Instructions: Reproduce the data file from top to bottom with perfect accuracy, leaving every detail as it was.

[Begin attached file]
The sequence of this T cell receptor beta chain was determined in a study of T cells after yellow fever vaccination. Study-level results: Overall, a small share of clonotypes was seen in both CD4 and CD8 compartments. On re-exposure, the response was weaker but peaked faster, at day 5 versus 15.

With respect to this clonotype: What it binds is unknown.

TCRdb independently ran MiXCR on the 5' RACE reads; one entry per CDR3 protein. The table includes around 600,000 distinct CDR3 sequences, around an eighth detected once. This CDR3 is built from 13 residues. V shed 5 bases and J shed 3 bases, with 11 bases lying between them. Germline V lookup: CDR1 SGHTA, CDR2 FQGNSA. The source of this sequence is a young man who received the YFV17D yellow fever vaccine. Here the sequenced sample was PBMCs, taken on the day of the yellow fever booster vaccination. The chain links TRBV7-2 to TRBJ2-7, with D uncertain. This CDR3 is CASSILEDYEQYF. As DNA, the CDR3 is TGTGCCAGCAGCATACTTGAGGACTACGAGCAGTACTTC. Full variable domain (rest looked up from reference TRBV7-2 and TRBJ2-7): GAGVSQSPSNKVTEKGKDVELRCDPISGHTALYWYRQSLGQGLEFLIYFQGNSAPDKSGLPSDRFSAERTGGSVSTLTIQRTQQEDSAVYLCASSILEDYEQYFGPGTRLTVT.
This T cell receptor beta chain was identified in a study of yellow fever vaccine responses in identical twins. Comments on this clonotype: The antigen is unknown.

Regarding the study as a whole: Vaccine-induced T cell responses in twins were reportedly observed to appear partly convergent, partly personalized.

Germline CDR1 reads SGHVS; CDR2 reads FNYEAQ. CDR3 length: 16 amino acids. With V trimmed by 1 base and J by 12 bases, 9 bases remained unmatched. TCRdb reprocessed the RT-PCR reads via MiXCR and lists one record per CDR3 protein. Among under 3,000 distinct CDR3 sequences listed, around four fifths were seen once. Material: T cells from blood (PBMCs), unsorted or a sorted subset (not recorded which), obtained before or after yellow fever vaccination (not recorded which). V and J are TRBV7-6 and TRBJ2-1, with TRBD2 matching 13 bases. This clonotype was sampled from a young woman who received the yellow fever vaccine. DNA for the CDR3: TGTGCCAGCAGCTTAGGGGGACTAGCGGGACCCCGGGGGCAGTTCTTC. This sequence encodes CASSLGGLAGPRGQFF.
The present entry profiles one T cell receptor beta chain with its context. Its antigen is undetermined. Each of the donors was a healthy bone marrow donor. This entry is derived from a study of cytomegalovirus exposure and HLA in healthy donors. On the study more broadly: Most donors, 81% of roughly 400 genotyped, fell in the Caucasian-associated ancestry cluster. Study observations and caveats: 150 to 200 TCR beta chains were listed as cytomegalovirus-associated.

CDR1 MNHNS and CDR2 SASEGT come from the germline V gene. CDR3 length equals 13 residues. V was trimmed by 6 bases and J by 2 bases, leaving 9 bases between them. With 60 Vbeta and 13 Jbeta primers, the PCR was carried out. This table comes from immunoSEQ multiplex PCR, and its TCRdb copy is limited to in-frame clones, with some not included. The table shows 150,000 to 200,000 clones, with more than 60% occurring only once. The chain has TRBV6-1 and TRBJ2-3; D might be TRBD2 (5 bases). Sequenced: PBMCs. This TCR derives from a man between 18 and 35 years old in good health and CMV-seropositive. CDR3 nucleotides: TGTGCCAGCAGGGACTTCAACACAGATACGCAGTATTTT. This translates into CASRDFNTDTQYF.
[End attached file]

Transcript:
The sequence of this T cell receptor beta chain was determined in a study of T cells after yellow fever vaccination. Study-level results: Overall, a small share of clonotypes was seen in both CD4 and CD8 compartments. On re-exposure, the response was weaker but peaked faster, at day 5 versus 15.

With respect to this clonotype: What it binds is unknown.

TCRdb independently ran MiXCR on the 5' RACE reads; one entry per CDR3 protein. The table includes around 600,000 distinct CDR3 sequences, around an eighth detected once. This CDR3 is built from 13 residues. V shed 5 bases and J shed 3 bases, with 11 bases lying between them. Germline V lookup: CDR1 SGHTA, CDR2 FQGNSA. The source of this sequence is a young man who received the YFV17D yellow fever vaccine. Here the sequenced sample was PBMCs, taken on the day of the yellow fever booster vaccination. The chain links TRBV7-2 to TRBJ2-7, with D uncertain. This CDR3 is CASSILEDYEQYF. As DNA, the CDR3 is TGTGCCAGCAGCATACTTGAGGACTACGAGCAGTACTTC. Full variable domain (rest looked up from reference TRBV7-2 and TRBJ2-7): GAGVSQSPSNKVTEKGKDVELRCDPISGHTALYWYRQSLGQGLEFLIYFQGNSAPDKSGLPSDRFSAERTGGSVSTLTIQRTQQEDSAVYLCASSILEDYEQYFGPGTRLTVT.
This T cell receptor beta chain was identified in a study of yellow fever vaccine responses in identical twins. Comments on this clonotype: The antigen is unknown.

Regarding the study as a whole: Vaccine-induced T cell responses in twins were reportedly observed to appear partly convergent, partly personalized.

Germline CDR1 reads SGHVS; CDR2 reads FNYEAQ. CDR3 length: 16 amino acids. With V trimmed by 1 base and J by 12 bases, 9 bases remained unmatched. TCRdb reprocessed the RT-PCR reads via MiXCR and lists one record per CDR3 protein. Among under 3,000 distinct CDR3 sequences listed, around four fifths were seen once. Material: T cells from blood (PBMCs), unsorted or a sorted subset (not recorded which), obtained before or after yellow fever vaccination (not recorded which). V and J are TRBV7-6 and TRBJ2-1, with TRBD2 matching 13 bases. This clonotype was sampled from a young woman who received the yellow fever vaccine. DNA for the CDR3: TGTGCCAGCAGCTTAGGGGGACTAGCGGGACCCCGGGGGCAGTTCTTC. This sequence encodes CASSLGGLAGPRGQFF.
The present entry profiles one T cell receptor beta chain with its context. Its antigen is undetermined. Each of the donors was a healthy bone marrow donor. This entry is derived from a study of cytomegalovirus exposure and HLA in healthy donors. On the study more broadly: Most donors, 81% of roughly 400 genotyped, fell in the Caucasian-associated ancestry cluster. Study observations and caveats: 150 to 200 TCR beta chains were listed as cytomegalovirus-associated.

CDR1 MNHNS and CDR2 SASEGT come from the germline V gene. CDR3 length equals 13 residues. V was trimmed by 6 bases and J by 2 bases, leaving 9 bases between them. With 60 Vbeta and 13 Jbeta primers, the PCR was carried out. This table comes from immunoSEQ multiplex PCR, and its TCRdb copy is limited to in-frame clones, with some not included. The table shows 150,000 to 200,000 clones, with more than 60% occurring only once. The chain has TRBV6-1 and TRBJ2-3; D might be TRBD2 (5 bases). Sequenced: PBMCs. This TCR derives from a man between 18 and 35 years old in good health and CMV-seropositive. CDR3 nucleotides: TGTGCCAGCAGGGACTTCAACACAGATACGCAGTATTTT. This translates into CASRDFNTDTQYF.